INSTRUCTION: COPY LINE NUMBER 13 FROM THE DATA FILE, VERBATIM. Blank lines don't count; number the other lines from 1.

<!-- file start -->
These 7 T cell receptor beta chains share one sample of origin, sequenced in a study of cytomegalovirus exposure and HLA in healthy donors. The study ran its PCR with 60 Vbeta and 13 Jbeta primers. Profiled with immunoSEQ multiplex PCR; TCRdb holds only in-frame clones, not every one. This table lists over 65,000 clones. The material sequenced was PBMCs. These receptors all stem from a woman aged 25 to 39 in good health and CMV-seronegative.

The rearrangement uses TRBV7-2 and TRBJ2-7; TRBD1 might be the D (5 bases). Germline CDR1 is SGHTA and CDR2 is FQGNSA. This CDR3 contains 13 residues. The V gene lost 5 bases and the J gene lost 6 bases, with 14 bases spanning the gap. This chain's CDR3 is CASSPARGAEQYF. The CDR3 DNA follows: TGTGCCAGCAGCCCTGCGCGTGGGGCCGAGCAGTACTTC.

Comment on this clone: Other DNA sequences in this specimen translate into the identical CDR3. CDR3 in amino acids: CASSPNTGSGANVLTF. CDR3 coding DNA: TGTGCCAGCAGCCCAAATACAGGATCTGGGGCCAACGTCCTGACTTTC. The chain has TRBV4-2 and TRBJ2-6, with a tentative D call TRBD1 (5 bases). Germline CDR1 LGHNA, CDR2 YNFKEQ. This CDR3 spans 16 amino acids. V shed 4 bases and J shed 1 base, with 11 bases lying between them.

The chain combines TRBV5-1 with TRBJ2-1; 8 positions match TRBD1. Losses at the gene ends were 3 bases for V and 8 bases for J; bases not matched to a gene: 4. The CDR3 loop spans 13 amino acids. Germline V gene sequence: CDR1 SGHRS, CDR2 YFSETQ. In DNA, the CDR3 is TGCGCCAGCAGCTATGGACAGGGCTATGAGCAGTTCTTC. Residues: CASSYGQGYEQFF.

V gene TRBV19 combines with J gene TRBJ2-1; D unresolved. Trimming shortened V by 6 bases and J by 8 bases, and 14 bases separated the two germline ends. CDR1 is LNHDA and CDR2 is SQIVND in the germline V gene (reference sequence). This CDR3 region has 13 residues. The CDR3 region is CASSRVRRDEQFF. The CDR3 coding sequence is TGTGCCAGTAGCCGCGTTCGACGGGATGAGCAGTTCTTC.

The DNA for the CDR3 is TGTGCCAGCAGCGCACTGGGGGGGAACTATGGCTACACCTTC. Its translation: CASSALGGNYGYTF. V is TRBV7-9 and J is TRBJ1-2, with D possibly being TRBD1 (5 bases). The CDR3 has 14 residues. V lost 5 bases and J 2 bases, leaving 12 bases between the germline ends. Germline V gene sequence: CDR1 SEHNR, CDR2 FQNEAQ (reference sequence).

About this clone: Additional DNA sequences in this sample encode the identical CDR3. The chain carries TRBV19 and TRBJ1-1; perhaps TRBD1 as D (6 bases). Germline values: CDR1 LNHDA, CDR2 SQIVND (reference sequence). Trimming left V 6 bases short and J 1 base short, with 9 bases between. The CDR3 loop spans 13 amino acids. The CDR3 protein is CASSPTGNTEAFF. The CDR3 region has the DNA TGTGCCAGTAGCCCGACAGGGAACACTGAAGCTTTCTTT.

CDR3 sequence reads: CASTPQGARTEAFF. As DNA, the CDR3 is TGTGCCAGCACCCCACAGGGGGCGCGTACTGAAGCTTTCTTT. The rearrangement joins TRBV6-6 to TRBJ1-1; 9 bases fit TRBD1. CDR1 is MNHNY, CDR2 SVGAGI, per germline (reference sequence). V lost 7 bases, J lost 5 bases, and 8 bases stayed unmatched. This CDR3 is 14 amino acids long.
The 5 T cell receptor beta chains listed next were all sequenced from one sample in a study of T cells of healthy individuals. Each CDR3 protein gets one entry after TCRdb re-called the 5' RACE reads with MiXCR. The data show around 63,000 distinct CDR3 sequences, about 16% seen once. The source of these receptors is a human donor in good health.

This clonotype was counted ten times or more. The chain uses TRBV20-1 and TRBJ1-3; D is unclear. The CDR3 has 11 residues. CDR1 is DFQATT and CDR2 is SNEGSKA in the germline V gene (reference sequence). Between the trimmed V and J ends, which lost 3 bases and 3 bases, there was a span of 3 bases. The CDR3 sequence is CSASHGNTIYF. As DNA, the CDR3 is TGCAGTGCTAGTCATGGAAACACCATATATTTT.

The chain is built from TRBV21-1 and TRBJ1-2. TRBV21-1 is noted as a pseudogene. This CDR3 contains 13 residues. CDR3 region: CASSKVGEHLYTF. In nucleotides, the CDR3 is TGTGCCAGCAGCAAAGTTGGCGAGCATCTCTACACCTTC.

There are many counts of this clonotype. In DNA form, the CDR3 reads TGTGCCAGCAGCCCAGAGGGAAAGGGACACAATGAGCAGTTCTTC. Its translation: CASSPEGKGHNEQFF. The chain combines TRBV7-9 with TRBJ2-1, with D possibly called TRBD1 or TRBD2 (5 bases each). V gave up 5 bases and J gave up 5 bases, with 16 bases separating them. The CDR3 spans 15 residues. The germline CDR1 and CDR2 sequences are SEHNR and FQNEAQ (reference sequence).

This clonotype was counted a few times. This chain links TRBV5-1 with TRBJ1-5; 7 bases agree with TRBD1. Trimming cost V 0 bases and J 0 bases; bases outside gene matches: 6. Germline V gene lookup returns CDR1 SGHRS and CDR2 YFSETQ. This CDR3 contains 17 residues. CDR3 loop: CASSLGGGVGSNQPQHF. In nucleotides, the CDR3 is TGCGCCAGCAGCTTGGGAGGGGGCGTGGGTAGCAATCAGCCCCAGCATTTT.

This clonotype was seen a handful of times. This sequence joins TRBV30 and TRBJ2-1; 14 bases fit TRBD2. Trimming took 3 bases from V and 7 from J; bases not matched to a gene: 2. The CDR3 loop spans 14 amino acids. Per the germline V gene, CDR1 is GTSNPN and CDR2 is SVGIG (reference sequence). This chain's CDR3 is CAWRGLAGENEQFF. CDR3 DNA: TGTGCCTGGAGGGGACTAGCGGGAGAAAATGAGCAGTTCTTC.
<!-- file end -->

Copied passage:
This clonotype was counted a few times. This chain links TRBV5-1 with TRBJ1-5; 7 bases agree with TRBD1. Trimming cost V 0 bases and J 0 bases; bases outside gene matches: 6. Germline V gene lookup returns CDR1 SGHRS and CDR2 YFSETQ. This CDR3 contains 17 residues. CDR3 loop: CASSLGGGVGSNQPQHF. In nucleotides, the CDR3 is TGCGCCAGCAGCTTGGGAGGGGGCGTGGGTAGCAATCAGCCCCAGCATTTT.